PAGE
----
If cost is a major concern for your training, find the most economic way to learn but tailor your experiences to best fit your needs. For example, you may only be able to afford books and practice exam software for study. If you are an auditory learner, find a quite place and read aloud to yourself. If you are kinesthetic, try to get trial versions of the software you are testing on or sample pieces of the hardware you are studying that you can manipulate and work with as you read. If you are a visual learner, make graphs, charts, outlines, etc. of the material you are reading.
Above you have been introduced to study resources such as instructor-led training, CBT and WBT, as well as study books. One resource you will want to absolutely find and use is a practice exam engine. You will want to find some practice exam software that will challenge your knowledge and help acclimate you to a testing environment. Many use test engines from PrepLogic, Transcender, and from other smaller test engine creators. Make sure the questions are challenging, that you are provided plenty of feedback for incorrect answers, and that you get a breakdown of the areas you are strong and weak in. Once you are able to pass practice exams with regularity, you can be confident that you are most likely ready to tackle the real exam.
When you are ready to take the exams you have long studied for, you will need to call an exam center to setup a time to go in and take the exam. Typically, IT certifications are offered through VUE Testing Centers and/or Sylvan Prometric Testing Centers. Contact one of these testing companies to set a place and time to take your exam. Typically, you need to sign up at least one day in advanced; I recommend more time if possible. Also, be sure to find out about any cancellation policies from these groups in case you need to cancel your exam. Once you have signed up for an exam, you will have selected a place near you to take the exam. Show up on the day of the exam at least 15 minutes ahead of time so you can gather your thoughts, use the facilities, and prepare your mind for the exam. You will be led to the exam room and, in many cases, the only items you will be allowed to have in the exam room are a writing utensil and a blank sheet of paper. Most exams are heavily monitored either by camera or an exam proctor. If you have further questions about the exam environment, I suggest you call the test center you will be attending and ask further questions or ask for a tour if possible. The more comfortable you are with the environment you will be testing in, the better you will concentrate during the exam.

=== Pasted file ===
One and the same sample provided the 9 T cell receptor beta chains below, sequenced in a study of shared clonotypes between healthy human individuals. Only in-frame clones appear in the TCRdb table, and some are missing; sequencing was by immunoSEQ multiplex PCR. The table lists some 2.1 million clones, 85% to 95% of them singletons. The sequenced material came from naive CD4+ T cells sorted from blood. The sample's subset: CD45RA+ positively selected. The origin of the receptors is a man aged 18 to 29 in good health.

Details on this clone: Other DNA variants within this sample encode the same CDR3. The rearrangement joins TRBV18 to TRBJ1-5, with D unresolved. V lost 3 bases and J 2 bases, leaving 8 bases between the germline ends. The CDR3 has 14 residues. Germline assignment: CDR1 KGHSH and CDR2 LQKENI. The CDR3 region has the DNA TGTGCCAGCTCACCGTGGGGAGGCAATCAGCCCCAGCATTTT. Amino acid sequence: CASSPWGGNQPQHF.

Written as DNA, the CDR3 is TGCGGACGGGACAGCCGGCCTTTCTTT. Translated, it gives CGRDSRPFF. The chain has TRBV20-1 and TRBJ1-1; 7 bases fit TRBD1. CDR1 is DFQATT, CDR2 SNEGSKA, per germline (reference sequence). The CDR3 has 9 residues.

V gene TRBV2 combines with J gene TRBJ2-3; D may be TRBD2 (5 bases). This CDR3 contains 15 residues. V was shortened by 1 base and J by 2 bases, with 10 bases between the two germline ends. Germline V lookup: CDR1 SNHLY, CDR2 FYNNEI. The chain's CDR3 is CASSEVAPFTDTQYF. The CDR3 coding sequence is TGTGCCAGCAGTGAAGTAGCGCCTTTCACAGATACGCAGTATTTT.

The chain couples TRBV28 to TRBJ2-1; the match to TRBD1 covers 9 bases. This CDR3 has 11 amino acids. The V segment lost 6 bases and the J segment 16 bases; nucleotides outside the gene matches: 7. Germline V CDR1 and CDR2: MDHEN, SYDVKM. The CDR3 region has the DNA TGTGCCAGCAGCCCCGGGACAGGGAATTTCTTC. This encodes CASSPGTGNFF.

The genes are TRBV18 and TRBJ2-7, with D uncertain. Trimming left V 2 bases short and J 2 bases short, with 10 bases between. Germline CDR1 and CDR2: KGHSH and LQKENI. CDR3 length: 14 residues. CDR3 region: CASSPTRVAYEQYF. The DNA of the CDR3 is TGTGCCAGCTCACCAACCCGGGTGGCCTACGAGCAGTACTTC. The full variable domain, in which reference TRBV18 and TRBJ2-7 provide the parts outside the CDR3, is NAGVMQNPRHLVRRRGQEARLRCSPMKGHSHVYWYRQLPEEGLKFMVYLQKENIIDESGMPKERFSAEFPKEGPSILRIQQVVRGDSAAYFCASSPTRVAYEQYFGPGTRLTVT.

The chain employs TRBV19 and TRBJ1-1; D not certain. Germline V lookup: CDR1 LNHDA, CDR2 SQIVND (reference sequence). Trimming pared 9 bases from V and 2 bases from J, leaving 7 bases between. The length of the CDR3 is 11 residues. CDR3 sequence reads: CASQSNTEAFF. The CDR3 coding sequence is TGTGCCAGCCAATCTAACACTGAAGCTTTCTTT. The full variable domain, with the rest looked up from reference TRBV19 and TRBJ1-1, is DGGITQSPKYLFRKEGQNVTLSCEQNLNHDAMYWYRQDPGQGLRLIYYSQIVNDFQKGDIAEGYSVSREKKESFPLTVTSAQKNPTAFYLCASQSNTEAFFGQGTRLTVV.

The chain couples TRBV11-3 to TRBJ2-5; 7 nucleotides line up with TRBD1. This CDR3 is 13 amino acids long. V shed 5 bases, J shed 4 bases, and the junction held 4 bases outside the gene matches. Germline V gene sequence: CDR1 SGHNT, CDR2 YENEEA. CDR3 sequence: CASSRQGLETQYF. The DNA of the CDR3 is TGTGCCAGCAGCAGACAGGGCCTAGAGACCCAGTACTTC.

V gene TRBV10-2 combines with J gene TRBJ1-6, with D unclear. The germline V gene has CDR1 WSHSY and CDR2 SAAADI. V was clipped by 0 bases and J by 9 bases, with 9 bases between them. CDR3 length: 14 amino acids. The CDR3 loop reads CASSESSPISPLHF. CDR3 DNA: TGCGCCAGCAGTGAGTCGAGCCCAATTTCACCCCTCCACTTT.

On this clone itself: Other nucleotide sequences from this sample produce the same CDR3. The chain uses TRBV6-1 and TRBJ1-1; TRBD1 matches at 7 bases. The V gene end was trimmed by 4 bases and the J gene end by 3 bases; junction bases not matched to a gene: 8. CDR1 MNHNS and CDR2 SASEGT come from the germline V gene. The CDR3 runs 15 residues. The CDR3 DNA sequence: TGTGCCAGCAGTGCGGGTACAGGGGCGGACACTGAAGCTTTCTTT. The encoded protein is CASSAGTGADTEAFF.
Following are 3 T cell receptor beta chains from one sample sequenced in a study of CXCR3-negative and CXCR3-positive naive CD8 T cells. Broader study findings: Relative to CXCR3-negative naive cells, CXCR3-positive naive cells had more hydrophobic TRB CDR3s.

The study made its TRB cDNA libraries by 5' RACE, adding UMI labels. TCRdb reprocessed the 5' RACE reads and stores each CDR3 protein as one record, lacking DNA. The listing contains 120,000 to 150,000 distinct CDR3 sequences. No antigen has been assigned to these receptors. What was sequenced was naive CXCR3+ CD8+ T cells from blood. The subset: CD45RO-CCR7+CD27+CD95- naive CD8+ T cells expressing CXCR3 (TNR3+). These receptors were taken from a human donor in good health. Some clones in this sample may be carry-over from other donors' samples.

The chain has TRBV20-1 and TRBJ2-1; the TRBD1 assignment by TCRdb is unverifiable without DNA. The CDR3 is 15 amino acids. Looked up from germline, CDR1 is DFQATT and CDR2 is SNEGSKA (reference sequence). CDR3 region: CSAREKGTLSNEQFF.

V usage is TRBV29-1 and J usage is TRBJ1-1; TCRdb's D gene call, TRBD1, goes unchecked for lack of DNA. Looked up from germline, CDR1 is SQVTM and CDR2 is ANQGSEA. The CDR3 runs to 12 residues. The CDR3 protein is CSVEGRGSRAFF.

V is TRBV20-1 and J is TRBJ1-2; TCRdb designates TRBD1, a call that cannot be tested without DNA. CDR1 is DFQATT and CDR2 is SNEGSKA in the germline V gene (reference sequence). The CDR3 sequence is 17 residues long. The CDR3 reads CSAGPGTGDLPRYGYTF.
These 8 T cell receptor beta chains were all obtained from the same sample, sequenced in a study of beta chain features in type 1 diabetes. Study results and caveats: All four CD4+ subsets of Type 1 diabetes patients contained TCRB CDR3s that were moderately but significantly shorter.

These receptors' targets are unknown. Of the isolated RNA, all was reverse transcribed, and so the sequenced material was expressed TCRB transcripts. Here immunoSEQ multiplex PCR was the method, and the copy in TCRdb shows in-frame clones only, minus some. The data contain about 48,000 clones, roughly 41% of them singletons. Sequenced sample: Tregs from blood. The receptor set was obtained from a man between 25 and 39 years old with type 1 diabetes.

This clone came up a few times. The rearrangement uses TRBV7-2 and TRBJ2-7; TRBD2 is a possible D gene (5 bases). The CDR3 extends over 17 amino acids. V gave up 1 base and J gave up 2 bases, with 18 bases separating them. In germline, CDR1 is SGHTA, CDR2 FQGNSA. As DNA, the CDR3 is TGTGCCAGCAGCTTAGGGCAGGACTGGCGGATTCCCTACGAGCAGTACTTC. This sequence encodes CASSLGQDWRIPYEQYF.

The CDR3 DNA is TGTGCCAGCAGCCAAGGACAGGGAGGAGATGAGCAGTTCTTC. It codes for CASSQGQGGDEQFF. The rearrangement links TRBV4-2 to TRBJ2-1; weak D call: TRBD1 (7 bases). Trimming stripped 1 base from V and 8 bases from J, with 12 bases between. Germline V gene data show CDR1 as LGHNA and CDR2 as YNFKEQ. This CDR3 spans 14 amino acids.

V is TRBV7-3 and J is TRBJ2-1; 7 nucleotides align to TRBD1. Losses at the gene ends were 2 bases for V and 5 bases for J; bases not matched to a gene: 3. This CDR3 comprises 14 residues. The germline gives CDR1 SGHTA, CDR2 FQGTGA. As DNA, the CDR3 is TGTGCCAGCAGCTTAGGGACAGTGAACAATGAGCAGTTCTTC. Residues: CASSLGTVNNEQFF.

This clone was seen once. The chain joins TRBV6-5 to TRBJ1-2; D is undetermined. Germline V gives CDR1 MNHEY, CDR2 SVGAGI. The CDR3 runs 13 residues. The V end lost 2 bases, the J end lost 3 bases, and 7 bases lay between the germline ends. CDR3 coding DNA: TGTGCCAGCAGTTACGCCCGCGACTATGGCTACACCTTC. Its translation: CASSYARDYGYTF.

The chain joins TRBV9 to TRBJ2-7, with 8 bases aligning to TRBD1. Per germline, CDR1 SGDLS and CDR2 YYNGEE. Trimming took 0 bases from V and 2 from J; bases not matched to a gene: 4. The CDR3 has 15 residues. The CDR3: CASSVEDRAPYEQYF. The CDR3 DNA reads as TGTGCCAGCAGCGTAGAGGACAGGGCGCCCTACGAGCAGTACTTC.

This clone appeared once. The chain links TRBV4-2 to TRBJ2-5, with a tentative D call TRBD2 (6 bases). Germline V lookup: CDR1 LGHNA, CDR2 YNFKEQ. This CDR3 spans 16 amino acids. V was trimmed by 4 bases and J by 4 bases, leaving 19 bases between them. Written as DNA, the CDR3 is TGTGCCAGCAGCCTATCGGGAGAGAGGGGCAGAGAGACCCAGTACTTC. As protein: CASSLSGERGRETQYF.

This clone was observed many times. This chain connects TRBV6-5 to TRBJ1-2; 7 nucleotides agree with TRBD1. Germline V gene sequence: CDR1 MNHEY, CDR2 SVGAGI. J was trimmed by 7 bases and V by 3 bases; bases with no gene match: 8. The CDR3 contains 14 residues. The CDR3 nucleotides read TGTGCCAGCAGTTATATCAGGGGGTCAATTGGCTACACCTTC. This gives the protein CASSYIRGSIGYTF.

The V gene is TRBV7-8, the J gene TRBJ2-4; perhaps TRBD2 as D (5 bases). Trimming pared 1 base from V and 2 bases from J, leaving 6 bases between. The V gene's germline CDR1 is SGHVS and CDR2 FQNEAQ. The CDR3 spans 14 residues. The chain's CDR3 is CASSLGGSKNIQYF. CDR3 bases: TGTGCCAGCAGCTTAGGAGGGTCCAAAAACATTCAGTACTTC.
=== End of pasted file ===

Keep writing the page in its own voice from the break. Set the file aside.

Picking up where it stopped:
Finding Work after the Exam
As you consider a certification track, you will want to be sure the skills you obtain are marketable. You certainly do not want to invest a lot of time and money in a certification to only find that the demand for a person with your skills is minimal. First, do plenty of homework as to what IT employers need. Check job placement Web sites, such as monster.com and dice.com, to see what jobs are available. Do this over a period of time also. Checking the sites only once or twice before embarking on your certification course will not give you a good representation of market trends.